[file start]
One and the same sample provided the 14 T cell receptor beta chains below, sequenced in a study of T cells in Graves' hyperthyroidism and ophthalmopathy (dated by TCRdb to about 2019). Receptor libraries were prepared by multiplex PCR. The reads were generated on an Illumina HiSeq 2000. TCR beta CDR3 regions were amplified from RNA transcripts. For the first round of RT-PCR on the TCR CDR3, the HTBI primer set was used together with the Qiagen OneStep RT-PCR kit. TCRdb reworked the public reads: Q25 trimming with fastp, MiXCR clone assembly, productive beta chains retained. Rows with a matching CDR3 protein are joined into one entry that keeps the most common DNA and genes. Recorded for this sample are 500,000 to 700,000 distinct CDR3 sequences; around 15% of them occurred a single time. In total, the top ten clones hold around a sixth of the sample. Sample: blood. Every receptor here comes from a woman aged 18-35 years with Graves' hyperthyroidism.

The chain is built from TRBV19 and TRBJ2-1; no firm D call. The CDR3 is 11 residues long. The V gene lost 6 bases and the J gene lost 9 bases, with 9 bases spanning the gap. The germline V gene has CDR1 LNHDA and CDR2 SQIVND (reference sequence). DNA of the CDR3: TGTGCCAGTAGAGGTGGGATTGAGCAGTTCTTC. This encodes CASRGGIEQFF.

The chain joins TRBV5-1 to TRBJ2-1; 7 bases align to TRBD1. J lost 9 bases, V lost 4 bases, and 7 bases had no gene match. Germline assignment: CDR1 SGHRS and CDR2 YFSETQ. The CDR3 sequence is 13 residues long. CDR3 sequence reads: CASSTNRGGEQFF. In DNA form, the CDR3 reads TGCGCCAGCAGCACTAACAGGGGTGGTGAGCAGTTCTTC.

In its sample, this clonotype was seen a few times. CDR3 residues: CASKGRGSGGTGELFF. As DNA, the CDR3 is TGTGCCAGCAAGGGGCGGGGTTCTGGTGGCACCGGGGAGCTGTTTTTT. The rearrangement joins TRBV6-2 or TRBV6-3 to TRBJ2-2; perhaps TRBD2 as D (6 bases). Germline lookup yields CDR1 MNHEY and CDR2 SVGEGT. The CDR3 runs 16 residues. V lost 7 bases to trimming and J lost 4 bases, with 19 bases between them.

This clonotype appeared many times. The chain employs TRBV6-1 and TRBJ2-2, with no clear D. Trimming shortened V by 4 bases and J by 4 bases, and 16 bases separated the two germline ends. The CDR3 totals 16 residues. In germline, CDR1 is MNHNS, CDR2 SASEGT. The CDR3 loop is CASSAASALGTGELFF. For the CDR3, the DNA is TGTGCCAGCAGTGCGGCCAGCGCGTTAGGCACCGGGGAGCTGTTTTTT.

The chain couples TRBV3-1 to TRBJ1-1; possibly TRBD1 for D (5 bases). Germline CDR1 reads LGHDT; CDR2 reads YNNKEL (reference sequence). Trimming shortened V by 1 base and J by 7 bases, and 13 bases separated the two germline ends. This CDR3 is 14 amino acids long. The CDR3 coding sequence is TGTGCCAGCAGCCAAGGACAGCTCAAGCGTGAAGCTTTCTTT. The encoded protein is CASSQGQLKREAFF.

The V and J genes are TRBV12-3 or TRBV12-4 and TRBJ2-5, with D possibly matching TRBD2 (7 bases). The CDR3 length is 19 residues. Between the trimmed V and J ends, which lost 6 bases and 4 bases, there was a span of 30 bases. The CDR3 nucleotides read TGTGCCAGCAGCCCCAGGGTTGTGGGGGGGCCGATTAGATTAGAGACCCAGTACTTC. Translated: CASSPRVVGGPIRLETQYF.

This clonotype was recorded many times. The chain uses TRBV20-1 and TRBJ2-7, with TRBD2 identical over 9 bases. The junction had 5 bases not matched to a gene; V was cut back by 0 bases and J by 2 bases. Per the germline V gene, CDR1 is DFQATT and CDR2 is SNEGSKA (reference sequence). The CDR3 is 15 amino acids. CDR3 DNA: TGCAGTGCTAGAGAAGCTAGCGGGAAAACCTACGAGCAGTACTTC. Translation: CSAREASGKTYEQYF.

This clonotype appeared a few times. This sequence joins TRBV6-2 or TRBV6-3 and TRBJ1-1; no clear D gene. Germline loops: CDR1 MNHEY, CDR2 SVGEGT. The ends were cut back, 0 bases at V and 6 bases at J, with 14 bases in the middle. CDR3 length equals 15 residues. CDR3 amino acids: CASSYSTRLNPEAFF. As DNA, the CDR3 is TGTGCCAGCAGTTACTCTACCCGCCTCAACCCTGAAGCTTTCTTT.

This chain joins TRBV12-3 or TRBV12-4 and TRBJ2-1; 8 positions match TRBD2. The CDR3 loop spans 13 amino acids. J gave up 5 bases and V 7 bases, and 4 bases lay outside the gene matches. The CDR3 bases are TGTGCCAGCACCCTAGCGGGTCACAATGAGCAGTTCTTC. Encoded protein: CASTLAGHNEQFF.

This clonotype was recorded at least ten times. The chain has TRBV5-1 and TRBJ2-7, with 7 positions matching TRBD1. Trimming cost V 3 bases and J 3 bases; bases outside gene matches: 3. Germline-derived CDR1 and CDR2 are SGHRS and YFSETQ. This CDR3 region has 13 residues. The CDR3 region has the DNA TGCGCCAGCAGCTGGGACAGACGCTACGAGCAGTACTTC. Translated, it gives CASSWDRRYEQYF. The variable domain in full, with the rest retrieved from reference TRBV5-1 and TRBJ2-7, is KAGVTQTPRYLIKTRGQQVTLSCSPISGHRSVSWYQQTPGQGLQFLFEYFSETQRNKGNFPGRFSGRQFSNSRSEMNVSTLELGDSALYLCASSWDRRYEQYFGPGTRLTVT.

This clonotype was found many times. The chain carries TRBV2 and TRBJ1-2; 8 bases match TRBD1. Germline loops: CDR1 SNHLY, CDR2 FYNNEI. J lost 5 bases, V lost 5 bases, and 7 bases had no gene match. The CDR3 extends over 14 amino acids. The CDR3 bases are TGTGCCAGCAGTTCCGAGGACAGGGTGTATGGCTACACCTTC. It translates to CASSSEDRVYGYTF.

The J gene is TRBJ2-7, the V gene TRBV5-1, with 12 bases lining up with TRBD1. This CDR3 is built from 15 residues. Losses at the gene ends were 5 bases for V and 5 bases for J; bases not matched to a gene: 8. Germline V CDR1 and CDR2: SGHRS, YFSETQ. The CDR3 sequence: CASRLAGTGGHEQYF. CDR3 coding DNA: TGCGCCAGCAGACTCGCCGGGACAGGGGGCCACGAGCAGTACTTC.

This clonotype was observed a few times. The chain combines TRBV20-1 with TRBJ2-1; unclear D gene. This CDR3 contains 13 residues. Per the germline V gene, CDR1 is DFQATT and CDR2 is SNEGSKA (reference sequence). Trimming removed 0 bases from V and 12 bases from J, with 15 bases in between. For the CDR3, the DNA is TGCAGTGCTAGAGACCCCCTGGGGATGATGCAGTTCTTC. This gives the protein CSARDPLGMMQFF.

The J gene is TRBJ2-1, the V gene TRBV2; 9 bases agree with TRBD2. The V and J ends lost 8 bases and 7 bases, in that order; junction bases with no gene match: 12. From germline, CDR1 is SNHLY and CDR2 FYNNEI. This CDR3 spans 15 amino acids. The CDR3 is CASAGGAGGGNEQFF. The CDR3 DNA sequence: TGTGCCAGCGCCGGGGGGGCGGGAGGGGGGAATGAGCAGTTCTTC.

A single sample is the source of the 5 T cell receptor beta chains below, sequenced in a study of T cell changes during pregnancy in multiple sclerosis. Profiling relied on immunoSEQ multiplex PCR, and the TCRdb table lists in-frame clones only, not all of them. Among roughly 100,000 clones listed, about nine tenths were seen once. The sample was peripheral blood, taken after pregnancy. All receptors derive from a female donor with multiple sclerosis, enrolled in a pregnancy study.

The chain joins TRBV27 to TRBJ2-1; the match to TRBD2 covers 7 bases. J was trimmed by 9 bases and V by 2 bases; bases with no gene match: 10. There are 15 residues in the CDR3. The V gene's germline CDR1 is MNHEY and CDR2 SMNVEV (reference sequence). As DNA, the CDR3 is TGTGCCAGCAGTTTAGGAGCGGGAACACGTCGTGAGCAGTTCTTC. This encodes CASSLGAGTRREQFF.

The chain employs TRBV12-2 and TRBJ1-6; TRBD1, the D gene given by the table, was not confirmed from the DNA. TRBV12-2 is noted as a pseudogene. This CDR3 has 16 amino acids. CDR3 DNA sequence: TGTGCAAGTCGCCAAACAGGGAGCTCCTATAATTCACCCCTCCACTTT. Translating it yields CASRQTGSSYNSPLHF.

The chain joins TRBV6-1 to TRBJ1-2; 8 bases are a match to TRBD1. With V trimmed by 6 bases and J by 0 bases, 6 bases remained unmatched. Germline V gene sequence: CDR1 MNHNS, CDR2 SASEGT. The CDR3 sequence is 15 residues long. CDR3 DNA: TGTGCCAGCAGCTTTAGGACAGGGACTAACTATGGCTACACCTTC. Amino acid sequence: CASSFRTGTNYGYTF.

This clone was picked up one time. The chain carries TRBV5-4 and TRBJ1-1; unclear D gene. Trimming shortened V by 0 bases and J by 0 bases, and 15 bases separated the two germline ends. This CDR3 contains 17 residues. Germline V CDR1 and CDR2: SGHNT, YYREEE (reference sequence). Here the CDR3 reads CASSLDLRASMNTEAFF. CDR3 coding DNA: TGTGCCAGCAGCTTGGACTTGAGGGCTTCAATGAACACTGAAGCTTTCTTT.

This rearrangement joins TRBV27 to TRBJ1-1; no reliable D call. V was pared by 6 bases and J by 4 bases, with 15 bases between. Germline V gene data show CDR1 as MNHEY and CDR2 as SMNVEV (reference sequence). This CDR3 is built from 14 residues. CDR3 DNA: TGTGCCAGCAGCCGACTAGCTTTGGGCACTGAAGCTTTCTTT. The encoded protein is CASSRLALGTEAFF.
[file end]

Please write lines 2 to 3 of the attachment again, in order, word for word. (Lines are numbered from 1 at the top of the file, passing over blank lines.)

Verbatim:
The chain is built from TRBV19 and TRBJ2-1; no firm D call. The CDR3 is 11 residues long. The V gene lost 6 bases and the J gene lost 9 bases, with 9 bases spanning the gap. The germline V gene has CDR1 LNHDA and CDR2 SQIVND (reference sequence). DNA of the CDR3: TGTGCCAGTAGAGGTGGGATTGAGCAGTTCTTC. This encodes CASRGGIEQFF.

The chain joins TRBV5-1 to TRBJ2-1; 7 bases align to TRBD1. J lost 9 bases, V lost 4 bases, and 7 bases had no gene match. Germline assignment: CDR1 SGHRS and CDR2 YFSETQ. The CDR3 sequence is 13 residues long. CDR3 sequence reads: CASSTNRGGEQFF. In DNA form, the CDR3 reads TGCGCCAGCAGCACTAACAGGGGTGGTGAGCAGTTCTTC.